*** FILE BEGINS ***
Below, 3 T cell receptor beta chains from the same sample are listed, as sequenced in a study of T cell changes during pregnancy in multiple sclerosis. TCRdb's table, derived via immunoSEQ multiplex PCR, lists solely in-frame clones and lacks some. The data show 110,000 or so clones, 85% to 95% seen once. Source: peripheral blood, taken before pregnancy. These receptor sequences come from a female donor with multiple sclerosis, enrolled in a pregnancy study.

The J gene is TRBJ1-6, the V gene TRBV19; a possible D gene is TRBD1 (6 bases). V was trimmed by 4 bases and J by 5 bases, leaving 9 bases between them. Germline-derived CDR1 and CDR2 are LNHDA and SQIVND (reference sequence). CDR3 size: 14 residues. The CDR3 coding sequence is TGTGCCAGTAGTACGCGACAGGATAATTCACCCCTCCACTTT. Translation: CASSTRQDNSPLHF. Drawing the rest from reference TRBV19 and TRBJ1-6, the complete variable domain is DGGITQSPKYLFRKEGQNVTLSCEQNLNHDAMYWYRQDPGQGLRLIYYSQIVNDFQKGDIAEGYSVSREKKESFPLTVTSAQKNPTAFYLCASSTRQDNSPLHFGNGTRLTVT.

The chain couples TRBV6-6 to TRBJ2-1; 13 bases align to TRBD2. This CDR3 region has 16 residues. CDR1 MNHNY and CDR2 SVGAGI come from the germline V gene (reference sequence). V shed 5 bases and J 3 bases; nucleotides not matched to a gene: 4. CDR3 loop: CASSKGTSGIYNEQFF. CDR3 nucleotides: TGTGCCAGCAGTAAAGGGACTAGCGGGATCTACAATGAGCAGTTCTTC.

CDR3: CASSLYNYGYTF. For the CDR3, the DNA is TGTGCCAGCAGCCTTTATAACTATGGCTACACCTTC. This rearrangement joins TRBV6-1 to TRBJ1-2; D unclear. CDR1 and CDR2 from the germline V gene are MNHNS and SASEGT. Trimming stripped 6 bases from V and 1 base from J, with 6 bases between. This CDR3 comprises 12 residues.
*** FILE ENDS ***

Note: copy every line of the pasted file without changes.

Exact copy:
Below, 3 T cell receptor beta chains from the same sample are listed, as sequenced in a study of T cell changes during pregnancy in multiple sclerosis. TCRdb's table, derived via immunoSEQ multiplex PCR, lists solely in-frame clones and lacks some. The data show 110,000 or so clones, 85% to 95% seen once. Source: peripheral blood, taken before pregnancy. These receptor sequences come from a female donor with multiple sclerosis, enrolled in a pregnancy study.

The J gene is TRBJ1-6, the V gene TRBV19; a possible D gene is TRBD1 (6 bases). V was trimmed by 4 bases and J by 5 bases, leaving 9 bases between them. Germline-derived CDR1 and CDR2 are LNHDA and SQIVND (reference sequence). CDR3 size: 14 residues. The CDR3 coding sequence is TGTGCCAGTAGTACGCGACAGGATAATTCACCCCTCCACTTT. Translation: CASSTRQDNSPLHF. Drawing the rest from reference TRBV19 and TRBJ1-6, the complete variable domain is DGGITQSPKYLFRKEGQNVTLSCEQNLNHDAMYWYRQDPGQGLRLIYYSQIVNDFQKGDIAEGYSVSREKKESFPLTVTSAQKNPTAFYLCASSTRQDNSPLHFGNGTRLTVT.

The chain couples TRBV6-6 to TRBJ2-1; 13 bases align to TRBD2. This CDR3 region has 16 residues. CDR1 MNHNY and CDR2 SVGAGI come from the germline V gene (reference sequence). V shed 5 bases and J 3 bases; nucleotides not matched to a gene: 4. CDR3 loop: CASSKGTSGIYNEQFF. CDR3 nucleotides: TGTGCCAGCAGTAAAGGGACTAGCGGGATCTACAATGAGCAGTTCTTC.

CDR3: CASSLYNYGYTF. For the CDR3, the DNA is TGTGCCAGCAGCCTTTATAACTATGGCTACACCTTC. This rearrangement joins TRBV6-1 to TRBJ1-2; D unclear. CDR1 and CDR2 from the germline V gene are MNHNS and SASEGT. Trimming stripped 6 bases from V and 1 base from J, with 6 bases between. This CDR3 comprises 12 residues.